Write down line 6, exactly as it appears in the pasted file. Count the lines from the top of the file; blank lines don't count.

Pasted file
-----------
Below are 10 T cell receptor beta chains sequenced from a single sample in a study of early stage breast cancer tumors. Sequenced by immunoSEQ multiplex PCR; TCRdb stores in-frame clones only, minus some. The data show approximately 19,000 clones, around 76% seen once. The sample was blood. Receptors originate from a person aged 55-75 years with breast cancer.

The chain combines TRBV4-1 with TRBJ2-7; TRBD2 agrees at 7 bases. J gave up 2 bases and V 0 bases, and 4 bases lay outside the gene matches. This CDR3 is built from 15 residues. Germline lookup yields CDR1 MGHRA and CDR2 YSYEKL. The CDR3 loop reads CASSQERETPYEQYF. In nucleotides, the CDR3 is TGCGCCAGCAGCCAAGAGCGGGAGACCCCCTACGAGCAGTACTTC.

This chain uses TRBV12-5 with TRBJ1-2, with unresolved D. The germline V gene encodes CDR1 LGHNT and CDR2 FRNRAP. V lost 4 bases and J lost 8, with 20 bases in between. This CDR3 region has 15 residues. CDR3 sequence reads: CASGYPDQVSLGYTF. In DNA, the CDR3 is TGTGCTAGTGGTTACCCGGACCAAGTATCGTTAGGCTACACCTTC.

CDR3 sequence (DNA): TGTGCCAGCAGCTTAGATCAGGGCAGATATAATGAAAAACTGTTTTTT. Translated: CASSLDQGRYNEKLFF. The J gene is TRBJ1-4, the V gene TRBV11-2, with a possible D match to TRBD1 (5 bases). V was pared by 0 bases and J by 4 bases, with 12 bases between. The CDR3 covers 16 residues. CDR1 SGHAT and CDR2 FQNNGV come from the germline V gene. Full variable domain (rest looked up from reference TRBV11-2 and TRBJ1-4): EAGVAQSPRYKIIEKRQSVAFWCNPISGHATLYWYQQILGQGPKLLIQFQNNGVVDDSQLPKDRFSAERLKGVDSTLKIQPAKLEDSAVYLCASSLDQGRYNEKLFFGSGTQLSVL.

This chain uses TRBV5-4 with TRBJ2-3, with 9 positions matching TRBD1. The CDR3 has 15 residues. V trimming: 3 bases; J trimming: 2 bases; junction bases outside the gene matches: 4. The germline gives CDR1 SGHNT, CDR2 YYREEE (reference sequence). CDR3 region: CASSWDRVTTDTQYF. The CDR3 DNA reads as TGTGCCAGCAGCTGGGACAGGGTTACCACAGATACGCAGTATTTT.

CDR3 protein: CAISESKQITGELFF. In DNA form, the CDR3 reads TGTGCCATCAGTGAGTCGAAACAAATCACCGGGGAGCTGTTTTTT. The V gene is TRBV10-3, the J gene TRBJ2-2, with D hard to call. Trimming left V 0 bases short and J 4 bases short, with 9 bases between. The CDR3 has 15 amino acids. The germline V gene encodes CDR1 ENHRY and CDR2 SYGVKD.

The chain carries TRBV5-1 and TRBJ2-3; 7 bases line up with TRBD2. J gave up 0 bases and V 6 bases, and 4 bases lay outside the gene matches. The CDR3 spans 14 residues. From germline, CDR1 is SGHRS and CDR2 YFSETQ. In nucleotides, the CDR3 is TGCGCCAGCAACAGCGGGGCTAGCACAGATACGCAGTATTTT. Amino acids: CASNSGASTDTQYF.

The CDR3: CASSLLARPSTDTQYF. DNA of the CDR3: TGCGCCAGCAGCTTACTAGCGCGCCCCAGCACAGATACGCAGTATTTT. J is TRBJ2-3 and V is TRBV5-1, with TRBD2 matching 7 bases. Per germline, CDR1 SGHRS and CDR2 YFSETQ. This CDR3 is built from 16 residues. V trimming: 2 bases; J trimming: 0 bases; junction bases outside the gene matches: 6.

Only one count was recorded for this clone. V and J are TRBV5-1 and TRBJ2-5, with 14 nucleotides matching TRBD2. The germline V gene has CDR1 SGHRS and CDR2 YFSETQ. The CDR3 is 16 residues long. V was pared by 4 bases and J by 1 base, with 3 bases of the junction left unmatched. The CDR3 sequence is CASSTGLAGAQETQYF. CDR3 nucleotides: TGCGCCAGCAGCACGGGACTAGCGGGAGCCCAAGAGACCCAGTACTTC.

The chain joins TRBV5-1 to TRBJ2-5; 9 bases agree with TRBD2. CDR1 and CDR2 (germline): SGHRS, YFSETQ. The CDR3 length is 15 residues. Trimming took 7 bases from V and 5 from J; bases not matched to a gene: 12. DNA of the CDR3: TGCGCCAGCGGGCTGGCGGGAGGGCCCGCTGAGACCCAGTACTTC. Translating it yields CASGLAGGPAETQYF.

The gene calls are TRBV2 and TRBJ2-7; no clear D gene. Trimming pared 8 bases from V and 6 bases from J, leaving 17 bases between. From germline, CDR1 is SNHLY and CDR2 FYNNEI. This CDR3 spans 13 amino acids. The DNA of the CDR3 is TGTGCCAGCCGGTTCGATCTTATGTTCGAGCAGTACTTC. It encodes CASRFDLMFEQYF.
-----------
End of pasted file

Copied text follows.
CDR3 protein: CAISESKQITGELFF. In DNA form, the CDR3 reads TGTGCCATCAGTGAGTCGAAACAAATCACCGGGGAGCTGTTTTTT. The V gene is TRBV10-3, the J gene TRBJ2-2, with D hard to call. Trimming left V 0 bases short and J 4 bases short, with 9 bases between. The CDR3 has 15 amino acids. The germline V gene encodes CDR1 ENHRY and CDR2 SYGVKD.